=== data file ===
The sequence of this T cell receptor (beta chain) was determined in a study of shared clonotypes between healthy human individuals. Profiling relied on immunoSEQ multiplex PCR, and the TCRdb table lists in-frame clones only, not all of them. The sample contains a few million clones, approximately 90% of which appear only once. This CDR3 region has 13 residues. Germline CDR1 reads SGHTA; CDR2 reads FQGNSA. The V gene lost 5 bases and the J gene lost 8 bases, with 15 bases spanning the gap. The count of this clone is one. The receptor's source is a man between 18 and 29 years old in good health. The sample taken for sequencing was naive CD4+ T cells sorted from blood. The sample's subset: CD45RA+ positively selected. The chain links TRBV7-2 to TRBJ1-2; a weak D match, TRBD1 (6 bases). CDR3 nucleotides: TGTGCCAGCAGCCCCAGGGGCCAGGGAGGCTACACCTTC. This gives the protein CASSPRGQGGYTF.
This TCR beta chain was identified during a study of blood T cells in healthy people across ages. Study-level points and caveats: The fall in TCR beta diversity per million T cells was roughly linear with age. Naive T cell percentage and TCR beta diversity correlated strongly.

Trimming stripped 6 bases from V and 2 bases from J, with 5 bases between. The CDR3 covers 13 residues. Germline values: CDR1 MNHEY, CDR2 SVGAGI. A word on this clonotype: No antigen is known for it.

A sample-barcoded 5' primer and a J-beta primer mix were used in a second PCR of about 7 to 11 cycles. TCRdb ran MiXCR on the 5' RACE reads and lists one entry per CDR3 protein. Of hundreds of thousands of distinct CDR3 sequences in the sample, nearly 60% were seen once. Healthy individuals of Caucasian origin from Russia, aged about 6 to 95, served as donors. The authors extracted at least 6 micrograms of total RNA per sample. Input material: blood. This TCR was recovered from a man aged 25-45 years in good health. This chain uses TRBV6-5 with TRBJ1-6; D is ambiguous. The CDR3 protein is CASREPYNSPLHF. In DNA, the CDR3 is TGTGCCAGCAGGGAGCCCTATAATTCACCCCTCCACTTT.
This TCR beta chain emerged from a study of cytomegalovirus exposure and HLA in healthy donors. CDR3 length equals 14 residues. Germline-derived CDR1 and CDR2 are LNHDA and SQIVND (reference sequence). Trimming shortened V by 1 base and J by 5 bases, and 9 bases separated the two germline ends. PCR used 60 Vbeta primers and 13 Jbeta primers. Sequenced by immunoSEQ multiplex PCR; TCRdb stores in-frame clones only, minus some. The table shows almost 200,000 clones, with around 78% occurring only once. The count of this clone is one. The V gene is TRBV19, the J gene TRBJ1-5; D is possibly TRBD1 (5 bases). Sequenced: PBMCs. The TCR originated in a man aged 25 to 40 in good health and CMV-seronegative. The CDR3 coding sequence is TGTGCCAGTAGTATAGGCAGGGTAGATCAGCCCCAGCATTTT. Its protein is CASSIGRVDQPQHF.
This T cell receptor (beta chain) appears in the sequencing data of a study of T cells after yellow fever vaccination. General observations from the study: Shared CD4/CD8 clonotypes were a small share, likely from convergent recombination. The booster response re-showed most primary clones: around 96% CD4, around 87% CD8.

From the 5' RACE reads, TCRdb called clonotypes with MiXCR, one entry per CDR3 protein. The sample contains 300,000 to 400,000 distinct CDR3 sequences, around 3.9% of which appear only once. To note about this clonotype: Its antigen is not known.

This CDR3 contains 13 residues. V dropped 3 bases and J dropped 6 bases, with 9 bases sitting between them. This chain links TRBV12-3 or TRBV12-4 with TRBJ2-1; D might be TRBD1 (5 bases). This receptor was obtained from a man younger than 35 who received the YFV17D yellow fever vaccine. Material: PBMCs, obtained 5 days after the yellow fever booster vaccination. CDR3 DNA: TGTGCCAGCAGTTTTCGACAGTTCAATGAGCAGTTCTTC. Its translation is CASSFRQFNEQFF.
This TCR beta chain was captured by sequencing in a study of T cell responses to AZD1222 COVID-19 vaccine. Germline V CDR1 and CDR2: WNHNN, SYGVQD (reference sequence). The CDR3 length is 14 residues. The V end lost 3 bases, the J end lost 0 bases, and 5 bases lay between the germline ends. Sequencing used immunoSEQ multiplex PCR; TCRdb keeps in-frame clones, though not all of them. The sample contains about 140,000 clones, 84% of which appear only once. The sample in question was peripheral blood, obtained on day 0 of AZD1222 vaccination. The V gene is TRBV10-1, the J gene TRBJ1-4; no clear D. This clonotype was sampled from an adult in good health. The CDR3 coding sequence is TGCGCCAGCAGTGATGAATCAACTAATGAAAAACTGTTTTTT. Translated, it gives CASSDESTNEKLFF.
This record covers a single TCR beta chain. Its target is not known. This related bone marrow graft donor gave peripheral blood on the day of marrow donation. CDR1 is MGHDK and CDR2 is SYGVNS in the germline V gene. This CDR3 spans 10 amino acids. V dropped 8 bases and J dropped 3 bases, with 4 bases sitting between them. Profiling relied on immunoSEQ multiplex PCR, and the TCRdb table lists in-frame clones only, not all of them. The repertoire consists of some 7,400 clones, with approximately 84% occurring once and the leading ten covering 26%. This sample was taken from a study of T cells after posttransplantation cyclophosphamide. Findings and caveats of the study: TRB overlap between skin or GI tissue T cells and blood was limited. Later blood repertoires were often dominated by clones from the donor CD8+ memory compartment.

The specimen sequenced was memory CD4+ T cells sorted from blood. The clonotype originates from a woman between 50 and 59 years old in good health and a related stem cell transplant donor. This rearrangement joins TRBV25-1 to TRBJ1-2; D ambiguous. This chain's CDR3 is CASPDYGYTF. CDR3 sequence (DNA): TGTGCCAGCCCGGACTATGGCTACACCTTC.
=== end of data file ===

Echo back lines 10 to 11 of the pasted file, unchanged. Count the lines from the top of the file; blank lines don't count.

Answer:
This record covers a single TCR beta chain. Its target is not known. This related bone marrow graft donor gave peripheral blood on the day of marrow donation. CDR1 is MGHDK and CDR2 is SYGVNS in the germline V gene. This CDR3 spans 10 amino acids. V dropped 8 bases and J dropped 3 bases, with 4 bases sitting between them. Profiling relied on immunoSEQ multiplex PCR, and the TCRdb table lists in-frame clones only, not all of them. The repertoire consists of some 7,400 clones, with approximately 84% occurring once and the leading ten covering 26%. This sample was taken from a study of T cells after posttransplantation cyclophosphamide. Findings and caveats of the study: TRB overlap between skin or GI tissue T cells and blood was limited. Later blood repertoires were often dominated by clones from the donor CD8+ memory compartment.

The specimen sequenced was memory CD4+ T cells sorted from blood. The clonotype originates from a woman between 50 and 59 years old in good health and a related stem cell transplant donor. This rearrangement joins TRBV25-1 to TRBJ1-2; D ambiguous. This chain's CDR3 is CASPDYGYTF. CDR3 sequence (DNA): TGTGCCAGCCCGGACTATGGCTACACCTTC.